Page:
What Services Are Available to Adults with Autism?
I asked Jill how we can move forward. What small steps can we take to make this better for kids coming down the pike that are going to be adults with severe autism?
“I think everything has to start with truth,” said Jill. “We have to be as honest as possible. Painting over reality – as we see all the time happening in the media, happening in the neurodiversity community – doesn’t help our population at all. All it does is further marginalize them and make them more invisible and make their needs less urgent.”
She said we need to be more transparent about the increase in autism and to have more reports of functional levels in terms of the cost of autism to society.
And then we need realistic policy. She says this includes autism insurance. “I usually talk about it this way. We have insurance, right? I have home. If my house burns down, I have home insurance [and] I’ll be able to rebuild. If I cross the street and get hit by a car, I have health insurance. I can go to the hospital and they can do whatever to save me.”
But there is no autism insurance. While insurance does grant access to ABA, there is no “national system for thinking about how we spread the risk for the lifelong care for adults with developmental disabilities, especially autism.” I talk more about insurance and autism on the video podcast with Lori Unumb as well.
This is a new problem that we haven’t had to think about before, said Jill. So we’re using outdated systems that can’t truly address the problem at hand. And every state handles things differently. Jill told me that what’s really needed is a national system like IDEA for education.
“IDEA was a level playing field across all 50 states. This is the rule about how you deal with kids in need of special education. We don’t have that for adults. We don’t have that legislation that says this is the level playing field. This is the baseline in terms of how we provide long-term care for this growing population of adults with serious neurodevelopmental pathology.”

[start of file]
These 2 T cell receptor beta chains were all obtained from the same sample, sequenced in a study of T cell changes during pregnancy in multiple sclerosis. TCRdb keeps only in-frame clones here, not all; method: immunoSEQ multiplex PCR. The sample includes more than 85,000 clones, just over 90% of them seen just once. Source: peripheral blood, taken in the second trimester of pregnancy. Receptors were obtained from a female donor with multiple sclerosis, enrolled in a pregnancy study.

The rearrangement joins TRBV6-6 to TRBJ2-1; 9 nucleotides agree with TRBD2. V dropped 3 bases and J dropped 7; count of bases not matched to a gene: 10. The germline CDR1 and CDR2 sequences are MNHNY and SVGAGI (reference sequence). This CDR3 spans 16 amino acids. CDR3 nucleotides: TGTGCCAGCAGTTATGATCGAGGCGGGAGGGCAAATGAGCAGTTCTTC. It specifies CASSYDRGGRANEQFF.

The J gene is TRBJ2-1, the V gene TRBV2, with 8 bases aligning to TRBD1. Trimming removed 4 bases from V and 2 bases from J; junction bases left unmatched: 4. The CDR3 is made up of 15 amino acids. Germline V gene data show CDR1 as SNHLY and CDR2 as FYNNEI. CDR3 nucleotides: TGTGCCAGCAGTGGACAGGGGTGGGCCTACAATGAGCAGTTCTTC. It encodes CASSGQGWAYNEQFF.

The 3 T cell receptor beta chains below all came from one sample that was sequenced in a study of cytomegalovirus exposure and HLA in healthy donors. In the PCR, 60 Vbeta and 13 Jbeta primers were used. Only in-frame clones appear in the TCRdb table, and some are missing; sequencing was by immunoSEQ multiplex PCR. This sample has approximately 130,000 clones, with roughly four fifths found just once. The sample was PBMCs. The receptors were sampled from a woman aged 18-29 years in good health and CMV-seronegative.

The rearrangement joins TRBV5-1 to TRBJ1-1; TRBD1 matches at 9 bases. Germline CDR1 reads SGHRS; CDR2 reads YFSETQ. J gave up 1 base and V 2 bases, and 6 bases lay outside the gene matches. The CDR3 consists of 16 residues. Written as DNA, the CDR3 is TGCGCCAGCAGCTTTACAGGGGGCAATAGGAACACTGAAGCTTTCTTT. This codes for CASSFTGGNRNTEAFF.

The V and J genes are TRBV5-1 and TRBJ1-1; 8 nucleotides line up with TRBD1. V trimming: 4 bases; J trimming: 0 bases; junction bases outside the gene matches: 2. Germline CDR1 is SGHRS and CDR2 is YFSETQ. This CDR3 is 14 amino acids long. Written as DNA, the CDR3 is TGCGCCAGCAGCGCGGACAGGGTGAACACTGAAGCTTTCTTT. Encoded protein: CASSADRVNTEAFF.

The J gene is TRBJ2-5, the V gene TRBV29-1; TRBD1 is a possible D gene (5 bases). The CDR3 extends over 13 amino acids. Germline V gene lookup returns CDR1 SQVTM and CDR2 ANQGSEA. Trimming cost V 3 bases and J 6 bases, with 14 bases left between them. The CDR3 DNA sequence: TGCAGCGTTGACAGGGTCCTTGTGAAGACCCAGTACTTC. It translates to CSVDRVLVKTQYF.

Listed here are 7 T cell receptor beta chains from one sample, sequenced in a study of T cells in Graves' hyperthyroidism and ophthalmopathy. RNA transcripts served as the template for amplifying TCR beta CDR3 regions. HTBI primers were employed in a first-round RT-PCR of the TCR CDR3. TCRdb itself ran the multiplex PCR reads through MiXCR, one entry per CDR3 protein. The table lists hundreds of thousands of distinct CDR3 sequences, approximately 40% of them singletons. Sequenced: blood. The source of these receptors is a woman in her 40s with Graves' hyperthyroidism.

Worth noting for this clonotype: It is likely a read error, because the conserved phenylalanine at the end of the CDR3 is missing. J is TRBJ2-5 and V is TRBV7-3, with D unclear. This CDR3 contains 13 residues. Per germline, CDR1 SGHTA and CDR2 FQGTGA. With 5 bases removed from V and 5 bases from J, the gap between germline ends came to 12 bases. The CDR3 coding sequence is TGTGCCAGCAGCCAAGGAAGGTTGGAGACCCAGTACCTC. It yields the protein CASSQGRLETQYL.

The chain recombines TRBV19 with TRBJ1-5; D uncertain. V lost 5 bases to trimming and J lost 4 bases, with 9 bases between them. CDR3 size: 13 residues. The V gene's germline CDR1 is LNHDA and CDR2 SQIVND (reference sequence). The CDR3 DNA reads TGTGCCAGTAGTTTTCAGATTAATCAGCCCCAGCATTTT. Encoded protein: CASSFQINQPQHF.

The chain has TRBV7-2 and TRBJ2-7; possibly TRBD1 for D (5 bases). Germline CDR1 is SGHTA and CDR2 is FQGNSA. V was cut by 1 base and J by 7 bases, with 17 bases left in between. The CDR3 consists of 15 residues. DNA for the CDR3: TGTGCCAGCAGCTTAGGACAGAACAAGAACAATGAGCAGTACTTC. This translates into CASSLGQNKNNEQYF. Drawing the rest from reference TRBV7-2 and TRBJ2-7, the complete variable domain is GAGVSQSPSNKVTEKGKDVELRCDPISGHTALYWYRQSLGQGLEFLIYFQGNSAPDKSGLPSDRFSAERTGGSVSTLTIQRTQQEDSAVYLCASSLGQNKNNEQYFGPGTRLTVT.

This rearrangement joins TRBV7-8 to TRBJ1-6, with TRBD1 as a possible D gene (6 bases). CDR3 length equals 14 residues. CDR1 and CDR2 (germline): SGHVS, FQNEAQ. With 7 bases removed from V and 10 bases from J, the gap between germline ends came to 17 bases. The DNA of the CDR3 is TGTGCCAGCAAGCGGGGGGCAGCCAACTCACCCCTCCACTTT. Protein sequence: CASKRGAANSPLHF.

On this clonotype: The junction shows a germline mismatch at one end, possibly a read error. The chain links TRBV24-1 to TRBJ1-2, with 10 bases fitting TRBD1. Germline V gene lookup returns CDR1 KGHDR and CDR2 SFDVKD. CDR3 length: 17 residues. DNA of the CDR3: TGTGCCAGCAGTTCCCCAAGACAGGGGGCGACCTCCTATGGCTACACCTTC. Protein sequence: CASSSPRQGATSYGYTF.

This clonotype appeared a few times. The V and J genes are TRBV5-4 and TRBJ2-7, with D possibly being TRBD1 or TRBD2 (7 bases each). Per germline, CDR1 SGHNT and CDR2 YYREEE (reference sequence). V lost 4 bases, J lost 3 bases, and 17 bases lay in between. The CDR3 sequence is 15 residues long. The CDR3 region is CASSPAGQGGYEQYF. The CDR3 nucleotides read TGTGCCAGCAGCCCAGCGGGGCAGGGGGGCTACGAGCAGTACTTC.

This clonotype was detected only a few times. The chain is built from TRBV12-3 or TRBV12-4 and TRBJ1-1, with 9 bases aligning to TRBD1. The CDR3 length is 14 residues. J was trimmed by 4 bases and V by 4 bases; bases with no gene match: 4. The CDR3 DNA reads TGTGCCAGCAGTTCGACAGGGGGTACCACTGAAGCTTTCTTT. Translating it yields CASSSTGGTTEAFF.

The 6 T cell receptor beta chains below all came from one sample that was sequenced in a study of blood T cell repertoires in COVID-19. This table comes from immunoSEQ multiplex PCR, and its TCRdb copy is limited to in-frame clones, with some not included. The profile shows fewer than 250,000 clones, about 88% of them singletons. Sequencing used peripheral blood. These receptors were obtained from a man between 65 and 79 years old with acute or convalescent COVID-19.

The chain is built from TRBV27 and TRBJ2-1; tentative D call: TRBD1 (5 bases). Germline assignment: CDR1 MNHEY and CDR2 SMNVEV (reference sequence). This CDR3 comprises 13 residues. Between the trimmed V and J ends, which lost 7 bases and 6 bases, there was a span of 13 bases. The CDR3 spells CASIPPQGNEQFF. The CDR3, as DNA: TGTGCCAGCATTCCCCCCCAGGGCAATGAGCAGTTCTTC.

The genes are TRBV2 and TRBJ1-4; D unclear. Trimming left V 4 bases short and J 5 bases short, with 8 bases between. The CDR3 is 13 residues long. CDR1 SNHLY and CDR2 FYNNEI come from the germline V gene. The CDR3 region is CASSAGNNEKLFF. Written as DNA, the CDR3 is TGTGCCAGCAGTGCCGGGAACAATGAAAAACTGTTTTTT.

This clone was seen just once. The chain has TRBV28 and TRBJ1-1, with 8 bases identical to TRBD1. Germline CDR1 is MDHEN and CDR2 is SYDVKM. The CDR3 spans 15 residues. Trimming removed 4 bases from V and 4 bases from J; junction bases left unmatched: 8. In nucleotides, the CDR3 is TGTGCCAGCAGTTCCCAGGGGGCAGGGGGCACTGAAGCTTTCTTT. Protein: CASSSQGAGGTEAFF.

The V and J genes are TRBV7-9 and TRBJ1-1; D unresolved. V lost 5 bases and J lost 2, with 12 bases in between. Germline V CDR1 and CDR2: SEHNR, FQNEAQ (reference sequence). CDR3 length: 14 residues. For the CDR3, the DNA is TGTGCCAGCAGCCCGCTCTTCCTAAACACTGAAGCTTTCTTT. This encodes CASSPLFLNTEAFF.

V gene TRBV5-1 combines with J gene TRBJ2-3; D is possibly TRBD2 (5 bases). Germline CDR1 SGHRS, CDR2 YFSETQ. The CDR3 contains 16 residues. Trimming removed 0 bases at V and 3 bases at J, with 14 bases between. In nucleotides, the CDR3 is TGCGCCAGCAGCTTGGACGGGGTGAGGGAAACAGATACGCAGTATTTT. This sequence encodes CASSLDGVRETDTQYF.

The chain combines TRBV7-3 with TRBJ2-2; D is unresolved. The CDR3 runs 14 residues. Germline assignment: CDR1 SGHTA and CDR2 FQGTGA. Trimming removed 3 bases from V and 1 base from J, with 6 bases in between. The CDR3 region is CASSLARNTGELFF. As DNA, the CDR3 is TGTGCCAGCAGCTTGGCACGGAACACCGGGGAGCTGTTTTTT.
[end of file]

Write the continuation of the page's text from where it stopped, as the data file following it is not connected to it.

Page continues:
If you want to watch the whole podcast episode, you can go to marybarbera.com/153. And if you’d like to learn more about joining our online course and community you can visit marybarbera.com/workshops.
Frequently Asked Questions:
How many children have autism in the US?
On December 1, 2021, the CDC reported the rate of autism in 8-year-olds to be 1 in 44. This is a 22% increase from just two years ago when the rate of autism was 1 in 54 and a 1000% increase from when Lucas was diagnosed with autism in 1999 when the rate was 1 in 500. There are four times more boys than girls diagnosed with autism.
What is the DSM-5?
The Diagnostic Statistical Manual of Mental Disorders “defines and classifies mental disorders in order to improve diagnoses, treatment, and research,” according to the American Psychiatric Association. The current version is version 5, which is why we refer to it as the DSM-5. Back when Lucas was first diagnosed with autism we had the DSM-4 which included diagnoses like PDD-NOS and Aspergers that are no longer considered as part of the autism diagnosis.
What is Severe Autism?
Children and adults with severe autism usually have very impaired communication and social skills. They are either non verbal or minimally verbal and have a hard time expressing their wants and needs.
They may not be safe when left alone or in the community and have a hard time with taking care of their own physical needs like toileting and dressing. Most children with severe autism (who have language and self-care deficits) are also cognitively impaired with IQs under 70.
A lot of times kids with severe autism also have problem behaviors such as self-injurious behavior, repetitive behaviors, and aggression.
If your toddler is showing signs of autism or if your child has been diagnosed with Level 1, 2 or 3 (severe) autism, you can learn proven strategies to increase talking and decrease problem behaviors. Sign up for a free workshop today at marybarbera.com/workshop to get started.